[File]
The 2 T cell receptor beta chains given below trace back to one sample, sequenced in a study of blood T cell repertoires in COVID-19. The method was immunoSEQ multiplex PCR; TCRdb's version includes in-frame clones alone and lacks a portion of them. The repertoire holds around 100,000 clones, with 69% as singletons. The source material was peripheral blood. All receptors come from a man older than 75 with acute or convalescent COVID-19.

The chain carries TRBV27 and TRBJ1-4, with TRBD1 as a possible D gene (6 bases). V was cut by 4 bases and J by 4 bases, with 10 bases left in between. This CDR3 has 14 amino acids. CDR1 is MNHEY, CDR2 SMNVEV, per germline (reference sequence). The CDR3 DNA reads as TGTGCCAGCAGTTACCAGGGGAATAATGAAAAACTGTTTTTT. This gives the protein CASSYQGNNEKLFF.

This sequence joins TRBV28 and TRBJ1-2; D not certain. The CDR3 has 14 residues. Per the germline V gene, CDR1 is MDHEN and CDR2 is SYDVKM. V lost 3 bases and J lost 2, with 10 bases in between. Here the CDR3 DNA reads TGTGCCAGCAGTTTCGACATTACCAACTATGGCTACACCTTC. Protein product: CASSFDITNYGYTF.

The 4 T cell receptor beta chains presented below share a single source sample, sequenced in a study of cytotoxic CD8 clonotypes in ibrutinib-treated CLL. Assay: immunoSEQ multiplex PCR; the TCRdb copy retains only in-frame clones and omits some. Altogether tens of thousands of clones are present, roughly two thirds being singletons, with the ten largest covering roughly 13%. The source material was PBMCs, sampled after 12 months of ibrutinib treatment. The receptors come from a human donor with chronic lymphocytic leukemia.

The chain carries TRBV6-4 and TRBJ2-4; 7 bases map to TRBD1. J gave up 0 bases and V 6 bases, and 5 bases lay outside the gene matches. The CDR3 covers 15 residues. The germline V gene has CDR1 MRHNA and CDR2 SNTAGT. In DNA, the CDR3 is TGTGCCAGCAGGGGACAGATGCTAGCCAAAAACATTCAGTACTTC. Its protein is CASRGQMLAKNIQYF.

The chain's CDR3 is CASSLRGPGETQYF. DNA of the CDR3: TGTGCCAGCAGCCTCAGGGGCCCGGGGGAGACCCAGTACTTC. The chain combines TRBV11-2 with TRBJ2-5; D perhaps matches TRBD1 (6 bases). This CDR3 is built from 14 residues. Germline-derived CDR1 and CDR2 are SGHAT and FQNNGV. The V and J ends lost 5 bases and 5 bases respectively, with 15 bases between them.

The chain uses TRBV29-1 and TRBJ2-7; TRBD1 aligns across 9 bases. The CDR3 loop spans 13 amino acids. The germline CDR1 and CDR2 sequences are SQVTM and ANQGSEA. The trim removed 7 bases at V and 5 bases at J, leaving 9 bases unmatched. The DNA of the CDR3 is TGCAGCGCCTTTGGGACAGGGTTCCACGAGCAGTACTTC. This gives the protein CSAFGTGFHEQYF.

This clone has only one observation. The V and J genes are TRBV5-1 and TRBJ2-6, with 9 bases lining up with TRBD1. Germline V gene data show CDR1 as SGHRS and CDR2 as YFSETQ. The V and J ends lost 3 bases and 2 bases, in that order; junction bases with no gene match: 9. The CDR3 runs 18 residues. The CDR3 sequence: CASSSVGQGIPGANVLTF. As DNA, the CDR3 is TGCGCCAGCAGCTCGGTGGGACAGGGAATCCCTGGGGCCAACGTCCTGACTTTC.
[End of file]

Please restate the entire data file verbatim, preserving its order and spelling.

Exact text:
The 2 T cell receptor beta chains given below trace back to one sample, sequenced in a study of blood T cell repertoires in COVID-19. The method was immunoSEQ multiplex PCR; TCRdb's version includes in-frame clones alone and lacks a portion of them. The repertoire holds around 100,000 clones, with 69% as singletons. The source material was peripheral blood. All receptors come from a man older than 75 with acute or convalescent COVID-19.

The chain carries TRBV27 and TRBJ1-4, with TRBD1 as a possible D gene (6 bases). V was cut by 4 bases and J by 4 bases, with 10 bases left in between. This CDR3 has 14 amino acids. CDR1 is MNHEY, CDR2 SMNVEV, per germline (reference sequence). The CDR3 DNA reads as TGTGCCAGCAGTTACCAGGGGAATAATGAAAAACTGTTTTTT. This gives the protein CASSYQGNNEKLFF.

This sequence joins TRBV28 and TRBJ1-2; D not certain. The CDR3 has 14 residues. Per the germline V gene, CDR1 is MDHEN and CDR2 is SYDVKM. V lost 3 bases and J lost 2, with 10 bases in between. Here the CDR3 DNA reads TGTGCCAGCAGTTTCGACATTACCAACTATGGCTACACCTTC. Protein product: CASSFDITNYGYTF.

The 4 T cell receptor beta chains presented below share a single source sample, sequenced in a study of cytotoxic CD8 clonotypes in ibrutinib-treated CLL. Assay: immunoSEQ multiplex PCR; the TCRdb copy retains only in-frame clones and omits some. Altogether tens of thousands of clones are present, roughly two thirds being singletons, with the ten largest covering roughly 13%. The source material was PBMCs, sampled after 12 months of ibrutinib treatment. The receptors come from a human donor with chronic lymphocytic leukemia.

The chain carries TRBV6-4 and TRBJ2-4; 7 bases map to TRBD1. J gave up 0 bases and V 6 bases, and 5 bases lay outside the gene matches. The CDR3 covers 15 residues. The germline V gene has CDR1 MRHNA and CDR2 SNTAGT. In DNA, the CDR3 is TGTGCCAGCAGGGGACAGATGCTAGCCAAAAACATTCAGTACTTC. Its protein is CASRGQMLAKNIQYF.

The chain's CDR3 is CASSLRGPGETQYF. DNA of the CDR3: TGTGCCAGCAGCCTCAGGGGCCCGGGGGAGACCCAGTACTTC. The chain combines TRBV11-2 with TRBJ2-5; D perhaps matches TRBD1 (6 bases). This CDR3 is built from 14 residues. Germline-derived CDR1 and CDR2 are SGHAT and FQNNGV. The V and J ends lost 5 bases and 5 bases respectively, with 15 bases between them.

The chain uses TRBV29-1 and TRBJ2-7; TRBD1 aligns across 9 bases. The CDR3 loop spans 13 amino acids. The germline CDR1 and CDR2 sequences are SQVTM and ANQGSEA. The trim removed 7 bases at V and 5 bases at J, leaving 9 bases unmatched. The DNA of the CDR3 is TGCAGCGCCTTTGGGACAGGGTTCCACGAGCAGTACTTC. This gives the protein CSAFGTGFHEQYF.

This clone has only one observation. The V and J genes are TRBV5-1 and TRBJ2-6, with 9 bases lining up with TRBD1. Germline V gene data show CDR1 as SGHRS and CDR2 as YFSETQ. The V and J ends lost 3 bases and 2 bases, in that order; junction bases with no gene match: 9. The CDR3 runs 18 residues. The CDR3 sequence: CASSSVGQGIPGANVLTF. As DNA, the CDR3 is TGCGCCAGCAGCTCGGTGGGACAGGGAATCCCTGGGGCCAACGTCCTGACTTTC.